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'This has to stop' | Why are Black communities disproportionately hurt by gun violence?

CDC report: There were 19,350 gun homicides in 2020, with Black victims accounting for 61% and white victims, 20%.

SACRAMENTO COUNTY, Calif. — Jenifer Redmond continues to fight for justice after the loss of her 19-year-old daughter. Police say someone shot and killed Sarayah Redmond at the Stone Creek Apartment Complex in Natomas in the early morning on Sept. 25, 2020.

"I have to be her voice," said Redmond. "If I'm not, she'll become forgotten. People do not realize Black girls come up missing and get killed daily, and people don't talk about it." 

Police released surveillance footage last year in April, showing a group of people possibly connected to the senseless crime. But, to this day, the case remains unsolved. 

The Sacramento Police Department is urging anyone with information to contact the dispatch center at (916) 808-5471 or Sacramento Valley Crime Stoppers at (916) 443-HELP (4357). 

"The sad thing is, no one has said anything," Redmond explained. "As a mom, my fear was always what could happen to my sons because they were Black men. I never thought I would have to worry about my Black daughter."

Credit: Jenifer Redmond
19-year-old Sarayah Redmond

Lugenia Whiteside is a heartbroken mother, too. She says someone shot and killed her son, 17-year-old Deonte Whiteside, in front of their home in Elk Grove on June 23, 2016. Police arrested and charged a group of six people in connection to the crime.

"I don't want no other parent to go through what I'm going through," said Whiteside. "Sometimes, I've wondered, before things happened with my son, did they think about the affect it would have on me. It has to be a lot of us  to stand up and not be scared to say, this has to stop."

Credit: Lugenia Whiteside
17-year-old Deonte Whiteside

Gun violence is a growing public health issue in the U.S. According to a recent report released by the Centers for Disease Control and Prevention (CDC), gun homicides increased 35% in 2020 at the start of the COVID-19 pandemic. That's the highest level since 1994.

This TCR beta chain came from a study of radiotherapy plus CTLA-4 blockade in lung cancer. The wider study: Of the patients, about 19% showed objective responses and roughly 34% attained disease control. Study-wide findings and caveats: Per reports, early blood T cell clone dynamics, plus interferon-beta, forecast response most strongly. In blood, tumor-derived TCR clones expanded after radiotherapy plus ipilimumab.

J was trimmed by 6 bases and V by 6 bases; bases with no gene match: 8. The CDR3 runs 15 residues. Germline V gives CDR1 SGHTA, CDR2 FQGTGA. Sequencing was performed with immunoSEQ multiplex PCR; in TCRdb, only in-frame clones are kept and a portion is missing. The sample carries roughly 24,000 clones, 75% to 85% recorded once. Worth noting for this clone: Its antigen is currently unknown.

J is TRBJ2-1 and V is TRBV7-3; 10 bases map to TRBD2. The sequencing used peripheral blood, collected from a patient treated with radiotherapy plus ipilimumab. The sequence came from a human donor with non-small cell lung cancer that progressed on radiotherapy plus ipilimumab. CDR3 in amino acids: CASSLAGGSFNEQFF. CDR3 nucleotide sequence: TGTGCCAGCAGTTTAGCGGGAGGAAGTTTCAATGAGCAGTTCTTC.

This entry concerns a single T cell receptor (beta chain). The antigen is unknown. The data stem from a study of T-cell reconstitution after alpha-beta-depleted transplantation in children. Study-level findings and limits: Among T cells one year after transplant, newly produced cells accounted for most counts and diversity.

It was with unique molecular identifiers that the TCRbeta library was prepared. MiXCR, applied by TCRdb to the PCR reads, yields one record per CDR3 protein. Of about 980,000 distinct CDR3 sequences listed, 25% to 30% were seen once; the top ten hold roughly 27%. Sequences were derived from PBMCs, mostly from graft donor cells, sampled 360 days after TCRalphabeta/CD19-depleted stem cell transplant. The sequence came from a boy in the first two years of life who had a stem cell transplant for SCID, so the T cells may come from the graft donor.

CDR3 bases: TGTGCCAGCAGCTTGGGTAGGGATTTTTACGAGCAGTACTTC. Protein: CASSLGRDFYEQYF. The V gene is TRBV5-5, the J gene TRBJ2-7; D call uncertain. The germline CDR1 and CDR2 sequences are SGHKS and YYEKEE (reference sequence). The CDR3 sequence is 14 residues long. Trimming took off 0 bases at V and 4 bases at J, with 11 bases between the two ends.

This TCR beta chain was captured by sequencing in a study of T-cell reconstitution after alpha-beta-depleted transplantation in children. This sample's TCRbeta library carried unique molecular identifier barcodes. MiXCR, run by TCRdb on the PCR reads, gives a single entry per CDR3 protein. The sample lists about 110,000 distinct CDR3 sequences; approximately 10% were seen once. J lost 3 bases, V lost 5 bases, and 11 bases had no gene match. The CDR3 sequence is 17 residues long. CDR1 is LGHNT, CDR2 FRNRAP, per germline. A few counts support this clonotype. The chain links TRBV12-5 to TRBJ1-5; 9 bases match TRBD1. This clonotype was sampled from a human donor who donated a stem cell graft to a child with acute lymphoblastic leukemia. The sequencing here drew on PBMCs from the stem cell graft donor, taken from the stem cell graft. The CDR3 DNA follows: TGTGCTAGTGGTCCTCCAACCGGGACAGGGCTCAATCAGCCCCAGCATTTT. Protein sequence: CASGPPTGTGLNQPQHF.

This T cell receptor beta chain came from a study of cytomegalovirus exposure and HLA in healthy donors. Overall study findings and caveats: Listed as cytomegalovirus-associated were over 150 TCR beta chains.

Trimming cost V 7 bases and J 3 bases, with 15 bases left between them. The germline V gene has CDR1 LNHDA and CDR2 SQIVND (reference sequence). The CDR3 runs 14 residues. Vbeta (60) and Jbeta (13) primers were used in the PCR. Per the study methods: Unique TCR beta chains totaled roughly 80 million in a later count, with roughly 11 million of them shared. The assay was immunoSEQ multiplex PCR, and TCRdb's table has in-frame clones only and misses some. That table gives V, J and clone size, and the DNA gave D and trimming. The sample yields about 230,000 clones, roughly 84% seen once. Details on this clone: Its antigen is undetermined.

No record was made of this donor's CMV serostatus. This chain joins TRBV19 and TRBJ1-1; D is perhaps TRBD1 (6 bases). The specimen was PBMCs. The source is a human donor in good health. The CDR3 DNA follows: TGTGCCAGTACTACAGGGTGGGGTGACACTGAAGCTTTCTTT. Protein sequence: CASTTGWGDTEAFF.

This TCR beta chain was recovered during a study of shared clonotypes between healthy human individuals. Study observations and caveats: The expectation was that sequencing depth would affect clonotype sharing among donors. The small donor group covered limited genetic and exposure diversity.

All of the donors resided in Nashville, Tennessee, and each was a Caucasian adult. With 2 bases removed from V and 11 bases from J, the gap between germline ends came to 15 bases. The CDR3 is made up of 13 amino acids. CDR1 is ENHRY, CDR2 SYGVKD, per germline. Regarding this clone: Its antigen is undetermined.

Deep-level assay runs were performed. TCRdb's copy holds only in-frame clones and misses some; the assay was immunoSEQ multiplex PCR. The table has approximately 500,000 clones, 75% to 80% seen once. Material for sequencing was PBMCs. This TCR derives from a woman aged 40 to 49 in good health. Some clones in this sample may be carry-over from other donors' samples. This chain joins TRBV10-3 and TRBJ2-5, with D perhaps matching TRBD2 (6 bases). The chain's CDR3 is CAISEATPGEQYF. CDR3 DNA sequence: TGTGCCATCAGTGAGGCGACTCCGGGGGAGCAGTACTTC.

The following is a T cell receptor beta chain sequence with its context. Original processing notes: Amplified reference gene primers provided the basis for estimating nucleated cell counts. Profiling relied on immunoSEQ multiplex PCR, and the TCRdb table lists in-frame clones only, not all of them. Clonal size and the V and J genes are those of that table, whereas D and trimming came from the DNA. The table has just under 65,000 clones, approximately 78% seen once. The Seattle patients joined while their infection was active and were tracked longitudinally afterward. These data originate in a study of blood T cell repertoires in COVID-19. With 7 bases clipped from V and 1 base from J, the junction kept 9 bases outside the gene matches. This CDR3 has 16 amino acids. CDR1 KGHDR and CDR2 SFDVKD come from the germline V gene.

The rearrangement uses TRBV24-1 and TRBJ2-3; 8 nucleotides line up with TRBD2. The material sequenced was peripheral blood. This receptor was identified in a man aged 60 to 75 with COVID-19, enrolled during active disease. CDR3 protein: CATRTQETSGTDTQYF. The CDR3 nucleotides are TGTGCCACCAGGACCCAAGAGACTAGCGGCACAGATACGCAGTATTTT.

Even though gun violence impacts all communities and groups, some are disproportionately affected.

The CDC report shows Black people are at least four times more likely to be shot and killed than the overall U.S. population. They're also 12 times more likely than a white person to fall victim to gun violence. In 2020, there were 19,350 gun homicides, with Black victims accounting for 61% and white victims for 20%. 

The CDC says, "longstanding systemic inequities and structural racism have resulted in limited economic, housing, and educational opportunities associated with inequities in risk for violence and other health conditions among various racial and ethnic groups."

The Community Justice Action Fund (CJAF) is a nonprofit working to "reduce gun violence in Black and Brown communities by empowering those closest to the pain." In a 2021 report by the CJAF, the organization explains how gun violence is "by design." It also shares how the COVID-19 pandemic intensified the root causes and risk factors that lead to violence in the most vulnerable communities.

"Our country has failed to look at this as a public health crisis," said Gregory Jackson, executive director, Community Justice Action Fund. "America's only response to gun violence in Black communities has been a crime control strategy. We cannot arrest our way out of this problem."

Some risk factors of violence stemming from systemic inequities and structural racism include lack of economic, housing, and educational opportunities. 

In an effort to end gun violence, the CJAF, along with other organizations and agencies, recommends:

  • Using a public health approach to violence prevention.
  • Providing more support to gun violence victims.
  • Funding more community violence intervention strategies and programs. 
  • Reporting lost and stolen firearms.
  • Addressing bias in media coverage of gun violence

"We have to figure out how we can heal folks, work with those who have been harmed and impacted, and how we can really look at this as a public health crisis or disease that's spreading in our communities," Jackson said. "Just as much as we have to acknowledge the oppression that's happened, more importantly, we have to start to dismantle it and make sure communities are rebuilt in a way that is more equitable."

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